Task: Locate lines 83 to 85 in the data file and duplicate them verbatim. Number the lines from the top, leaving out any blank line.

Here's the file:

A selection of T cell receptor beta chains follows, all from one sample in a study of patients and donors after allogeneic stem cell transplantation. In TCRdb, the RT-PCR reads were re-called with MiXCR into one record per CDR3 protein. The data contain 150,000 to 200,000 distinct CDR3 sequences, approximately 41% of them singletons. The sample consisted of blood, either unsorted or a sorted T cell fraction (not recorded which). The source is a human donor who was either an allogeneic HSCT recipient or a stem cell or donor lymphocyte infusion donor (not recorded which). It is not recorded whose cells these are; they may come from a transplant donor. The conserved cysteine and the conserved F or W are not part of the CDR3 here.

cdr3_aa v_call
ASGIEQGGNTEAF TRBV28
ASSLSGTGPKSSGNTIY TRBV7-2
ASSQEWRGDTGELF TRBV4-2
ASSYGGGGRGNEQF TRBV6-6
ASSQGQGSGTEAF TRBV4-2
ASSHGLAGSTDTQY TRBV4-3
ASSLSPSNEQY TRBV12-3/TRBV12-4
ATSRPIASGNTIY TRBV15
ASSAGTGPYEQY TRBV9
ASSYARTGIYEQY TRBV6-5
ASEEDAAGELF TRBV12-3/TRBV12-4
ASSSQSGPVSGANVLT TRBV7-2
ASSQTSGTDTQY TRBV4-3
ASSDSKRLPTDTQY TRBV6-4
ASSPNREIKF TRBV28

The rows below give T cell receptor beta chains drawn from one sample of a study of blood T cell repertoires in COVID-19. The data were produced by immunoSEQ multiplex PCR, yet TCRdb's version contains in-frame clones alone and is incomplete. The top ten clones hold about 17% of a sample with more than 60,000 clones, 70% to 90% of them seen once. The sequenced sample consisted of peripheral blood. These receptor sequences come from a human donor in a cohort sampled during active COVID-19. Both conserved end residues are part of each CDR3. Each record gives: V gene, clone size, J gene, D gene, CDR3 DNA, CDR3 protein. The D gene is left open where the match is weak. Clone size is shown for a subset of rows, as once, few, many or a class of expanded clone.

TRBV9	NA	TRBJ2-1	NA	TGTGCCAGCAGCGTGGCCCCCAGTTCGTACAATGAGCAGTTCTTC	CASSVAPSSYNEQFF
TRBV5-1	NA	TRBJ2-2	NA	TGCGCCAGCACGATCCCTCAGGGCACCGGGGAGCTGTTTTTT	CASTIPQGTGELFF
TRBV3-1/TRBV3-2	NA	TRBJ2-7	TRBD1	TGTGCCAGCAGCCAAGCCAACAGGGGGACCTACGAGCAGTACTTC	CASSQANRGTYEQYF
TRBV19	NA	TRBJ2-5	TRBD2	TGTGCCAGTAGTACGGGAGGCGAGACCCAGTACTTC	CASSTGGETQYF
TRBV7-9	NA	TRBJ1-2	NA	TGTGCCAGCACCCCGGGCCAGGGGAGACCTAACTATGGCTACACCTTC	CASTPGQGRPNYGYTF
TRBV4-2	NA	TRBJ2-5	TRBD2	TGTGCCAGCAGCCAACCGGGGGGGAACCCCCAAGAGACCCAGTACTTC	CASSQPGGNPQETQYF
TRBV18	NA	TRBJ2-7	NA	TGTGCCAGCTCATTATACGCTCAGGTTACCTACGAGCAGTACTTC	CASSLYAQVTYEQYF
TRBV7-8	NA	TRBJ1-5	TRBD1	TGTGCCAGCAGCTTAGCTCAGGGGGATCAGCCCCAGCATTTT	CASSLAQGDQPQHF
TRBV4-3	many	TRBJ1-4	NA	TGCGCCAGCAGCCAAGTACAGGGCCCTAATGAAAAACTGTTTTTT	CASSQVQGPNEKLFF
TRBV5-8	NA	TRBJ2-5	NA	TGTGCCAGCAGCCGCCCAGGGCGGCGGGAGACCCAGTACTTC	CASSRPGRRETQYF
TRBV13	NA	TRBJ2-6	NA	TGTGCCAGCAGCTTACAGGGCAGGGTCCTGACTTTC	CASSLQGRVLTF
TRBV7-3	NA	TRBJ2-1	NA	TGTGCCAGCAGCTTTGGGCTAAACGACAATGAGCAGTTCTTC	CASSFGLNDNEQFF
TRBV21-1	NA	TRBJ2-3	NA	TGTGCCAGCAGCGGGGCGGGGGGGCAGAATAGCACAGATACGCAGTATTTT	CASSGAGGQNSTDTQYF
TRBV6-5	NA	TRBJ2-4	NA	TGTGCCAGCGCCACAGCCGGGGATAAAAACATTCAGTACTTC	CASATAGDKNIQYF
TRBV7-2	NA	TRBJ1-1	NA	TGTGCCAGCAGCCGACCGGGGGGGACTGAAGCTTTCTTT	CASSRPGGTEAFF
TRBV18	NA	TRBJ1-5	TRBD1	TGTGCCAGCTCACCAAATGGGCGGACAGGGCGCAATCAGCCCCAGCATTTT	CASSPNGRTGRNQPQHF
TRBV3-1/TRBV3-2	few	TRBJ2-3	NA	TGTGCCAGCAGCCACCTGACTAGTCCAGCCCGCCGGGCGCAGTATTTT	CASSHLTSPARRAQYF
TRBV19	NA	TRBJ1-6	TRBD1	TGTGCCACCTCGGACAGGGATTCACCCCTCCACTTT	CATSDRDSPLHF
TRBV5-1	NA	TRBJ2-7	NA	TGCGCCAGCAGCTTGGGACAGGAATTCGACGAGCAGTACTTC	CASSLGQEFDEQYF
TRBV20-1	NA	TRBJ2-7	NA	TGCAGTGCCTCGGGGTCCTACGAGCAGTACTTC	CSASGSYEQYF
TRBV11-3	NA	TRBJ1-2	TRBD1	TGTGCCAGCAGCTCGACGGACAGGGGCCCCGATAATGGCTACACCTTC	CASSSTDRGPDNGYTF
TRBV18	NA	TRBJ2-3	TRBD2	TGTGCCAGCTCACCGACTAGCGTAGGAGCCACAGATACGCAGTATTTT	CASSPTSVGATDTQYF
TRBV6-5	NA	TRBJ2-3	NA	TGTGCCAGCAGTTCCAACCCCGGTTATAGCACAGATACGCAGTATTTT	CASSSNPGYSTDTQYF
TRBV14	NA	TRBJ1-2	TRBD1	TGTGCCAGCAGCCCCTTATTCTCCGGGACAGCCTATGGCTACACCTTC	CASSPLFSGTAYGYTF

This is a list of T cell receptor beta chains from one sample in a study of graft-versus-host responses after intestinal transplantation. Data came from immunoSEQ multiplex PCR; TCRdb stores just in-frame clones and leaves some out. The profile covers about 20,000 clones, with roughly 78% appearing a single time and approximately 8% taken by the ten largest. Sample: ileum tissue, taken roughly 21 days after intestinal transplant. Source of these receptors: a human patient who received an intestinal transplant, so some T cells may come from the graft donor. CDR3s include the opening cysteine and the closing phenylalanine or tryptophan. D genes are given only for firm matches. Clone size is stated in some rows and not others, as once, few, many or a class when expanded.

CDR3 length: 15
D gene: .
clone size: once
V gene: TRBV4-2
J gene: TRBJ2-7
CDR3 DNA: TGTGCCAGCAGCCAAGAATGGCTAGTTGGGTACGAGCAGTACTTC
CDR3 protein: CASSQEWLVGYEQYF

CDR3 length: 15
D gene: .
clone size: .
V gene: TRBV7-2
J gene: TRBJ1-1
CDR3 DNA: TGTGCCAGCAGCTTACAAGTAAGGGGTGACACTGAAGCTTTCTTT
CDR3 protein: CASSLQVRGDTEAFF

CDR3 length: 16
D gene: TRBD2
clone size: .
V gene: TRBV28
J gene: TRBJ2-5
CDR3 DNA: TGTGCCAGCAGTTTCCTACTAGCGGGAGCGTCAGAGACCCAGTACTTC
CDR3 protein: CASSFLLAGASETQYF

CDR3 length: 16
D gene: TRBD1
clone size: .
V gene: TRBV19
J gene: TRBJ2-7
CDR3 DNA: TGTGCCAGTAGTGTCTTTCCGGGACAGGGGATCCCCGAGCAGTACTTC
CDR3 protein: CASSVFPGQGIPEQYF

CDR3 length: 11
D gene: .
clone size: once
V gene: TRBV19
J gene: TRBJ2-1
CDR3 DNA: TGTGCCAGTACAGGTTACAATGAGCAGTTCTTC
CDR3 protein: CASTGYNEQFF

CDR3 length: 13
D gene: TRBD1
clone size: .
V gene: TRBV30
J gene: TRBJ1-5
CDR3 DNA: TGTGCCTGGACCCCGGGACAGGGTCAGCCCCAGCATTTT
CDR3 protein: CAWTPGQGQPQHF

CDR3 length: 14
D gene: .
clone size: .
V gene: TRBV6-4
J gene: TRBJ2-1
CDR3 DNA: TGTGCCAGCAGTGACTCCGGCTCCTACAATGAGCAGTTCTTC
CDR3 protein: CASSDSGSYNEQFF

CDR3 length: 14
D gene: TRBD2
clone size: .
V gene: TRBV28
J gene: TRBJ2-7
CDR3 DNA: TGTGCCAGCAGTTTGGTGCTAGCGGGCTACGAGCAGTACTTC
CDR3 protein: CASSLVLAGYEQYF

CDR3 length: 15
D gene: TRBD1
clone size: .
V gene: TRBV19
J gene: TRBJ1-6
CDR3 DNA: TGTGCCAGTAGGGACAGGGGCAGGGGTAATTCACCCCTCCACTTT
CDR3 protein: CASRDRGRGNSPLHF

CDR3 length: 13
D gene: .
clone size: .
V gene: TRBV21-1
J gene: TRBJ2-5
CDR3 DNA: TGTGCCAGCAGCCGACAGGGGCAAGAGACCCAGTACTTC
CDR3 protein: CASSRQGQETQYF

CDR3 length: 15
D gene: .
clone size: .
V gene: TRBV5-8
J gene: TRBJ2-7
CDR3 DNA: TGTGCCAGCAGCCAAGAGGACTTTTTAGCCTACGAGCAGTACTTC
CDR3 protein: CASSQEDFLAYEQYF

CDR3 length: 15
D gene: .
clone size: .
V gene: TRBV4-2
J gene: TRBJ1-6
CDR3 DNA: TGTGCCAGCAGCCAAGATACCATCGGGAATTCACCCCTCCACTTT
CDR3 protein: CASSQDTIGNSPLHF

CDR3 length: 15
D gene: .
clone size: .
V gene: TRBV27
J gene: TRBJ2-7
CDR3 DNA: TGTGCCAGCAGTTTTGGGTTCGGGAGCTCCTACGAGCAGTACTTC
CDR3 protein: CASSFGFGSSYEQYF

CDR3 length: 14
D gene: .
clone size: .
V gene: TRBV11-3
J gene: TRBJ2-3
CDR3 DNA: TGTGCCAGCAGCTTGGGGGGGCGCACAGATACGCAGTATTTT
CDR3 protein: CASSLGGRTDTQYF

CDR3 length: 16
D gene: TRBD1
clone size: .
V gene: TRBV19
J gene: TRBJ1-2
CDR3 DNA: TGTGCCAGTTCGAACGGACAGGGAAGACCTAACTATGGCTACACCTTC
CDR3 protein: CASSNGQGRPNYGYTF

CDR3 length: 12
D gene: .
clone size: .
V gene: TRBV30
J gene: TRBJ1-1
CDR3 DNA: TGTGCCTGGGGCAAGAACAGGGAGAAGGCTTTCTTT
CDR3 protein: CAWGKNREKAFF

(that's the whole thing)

J gene: TRBJ1-5
CDR3 DNA: TGTGCCTGGACCCCGGGACAGGGTCAGCCCCAGCATTTT
CDR3 protein: CAWTPGQGQPQHF